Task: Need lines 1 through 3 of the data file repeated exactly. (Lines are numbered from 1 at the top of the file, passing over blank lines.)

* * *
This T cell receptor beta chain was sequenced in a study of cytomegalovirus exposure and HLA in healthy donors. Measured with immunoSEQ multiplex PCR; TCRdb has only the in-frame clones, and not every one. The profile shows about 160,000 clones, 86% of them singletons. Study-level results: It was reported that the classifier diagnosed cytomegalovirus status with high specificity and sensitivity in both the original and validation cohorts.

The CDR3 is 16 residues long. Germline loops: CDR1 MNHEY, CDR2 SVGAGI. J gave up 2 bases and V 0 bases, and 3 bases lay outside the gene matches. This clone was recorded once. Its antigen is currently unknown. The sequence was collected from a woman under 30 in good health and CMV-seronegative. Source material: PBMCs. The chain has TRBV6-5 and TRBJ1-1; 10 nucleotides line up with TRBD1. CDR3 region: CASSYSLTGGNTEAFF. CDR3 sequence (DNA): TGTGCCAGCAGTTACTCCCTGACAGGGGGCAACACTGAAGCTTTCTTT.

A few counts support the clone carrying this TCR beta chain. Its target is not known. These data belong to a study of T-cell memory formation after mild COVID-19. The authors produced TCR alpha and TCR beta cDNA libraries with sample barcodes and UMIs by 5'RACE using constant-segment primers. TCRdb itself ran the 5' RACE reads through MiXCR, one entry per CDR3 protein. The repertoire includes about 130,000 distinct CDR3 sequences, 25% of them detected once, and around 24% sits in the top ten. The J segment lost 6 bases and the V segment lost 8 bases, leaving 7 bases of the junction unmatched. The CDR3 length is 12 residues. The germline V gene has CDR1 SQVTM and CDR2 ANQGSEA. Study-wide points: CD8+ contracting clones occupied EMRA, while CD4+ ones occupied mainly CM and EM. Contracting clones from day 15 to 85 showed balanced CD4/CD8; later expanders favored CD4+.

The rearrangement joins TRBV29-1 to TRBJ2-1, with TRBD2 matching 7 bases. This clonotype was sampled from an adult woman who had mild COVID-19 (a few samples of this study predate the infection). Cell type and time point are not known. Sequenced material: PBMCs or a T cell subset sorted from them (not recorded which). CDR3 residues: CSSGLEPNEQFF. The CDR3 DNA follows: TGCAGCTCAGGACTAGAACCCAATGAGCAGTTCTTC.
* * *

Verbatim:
This T cell receptor beta chain was sequenced in a study of cytomegalovirus exposure and HLA in healthy donors. Measured with immunoSEQ multiplex PCR; TCRdb has only the in-frame clones, and not every one. The profile shows about 160,000 clones, 86% of them singletons. Study-level results: It was reported that the classifier diagnosed cytomegalovirus status with high specificity and sensitivity in both the original and validation cohorts.

The CDR3 is 16 residues long. Germline loops: CDR1 MNHEY, CDR2 SVGAGI. J gave up 2 bases and V 0 bases, and 3 bases lay outside the gene matches. This clone was recorded once. Its antigen is currently unknown. The sequence was collected from a woman under 30 in good health and CMV-seronegative. Source material: PBMCs. The chain has TRBV6-5 and TRBJ1-1; 10 nucleotides line up with TRBD1. CDR3 region: CASSYSLTGGNTEAFF. CDR3 sequence (DNA): TGTGCCAGCAGTTACTCCCTGACAGGGGGCAACACTGAAGCTTTCTTT.

A few counts support the clone carrying this TCR beta chain. Its target is not known. These data belong to a study of T-cell memory formation after mild COVID-19. The authors produced TCR alpha and TCR beta cDNA libraries with sample barcodes and UMIs by 5'RACE using constant-segment primers. TCRdb itself ran the 5' RACE reads through MiXCR, one entry per CDR3 protein. The repertoire includes about 130,000 distinct CDR3 sequences, 25% of them detected once, and around 24% sits in the top ten. The J segment lost 6 bases and the V segment lost 8 bases, leaving 7 bases of the junction unmatched. The CDR3 length is 12 residues. The germline V gene has CDR1 SQVTM and CDR2 ANQGSEA. Study-wide points: CD8+ contracting clones occupied EMRA, while CD4+ ones occupied mainly CM and EM. Contracting clones from day 15 to 85 showed balanced CD4/CD8; later expanders favored CD4+.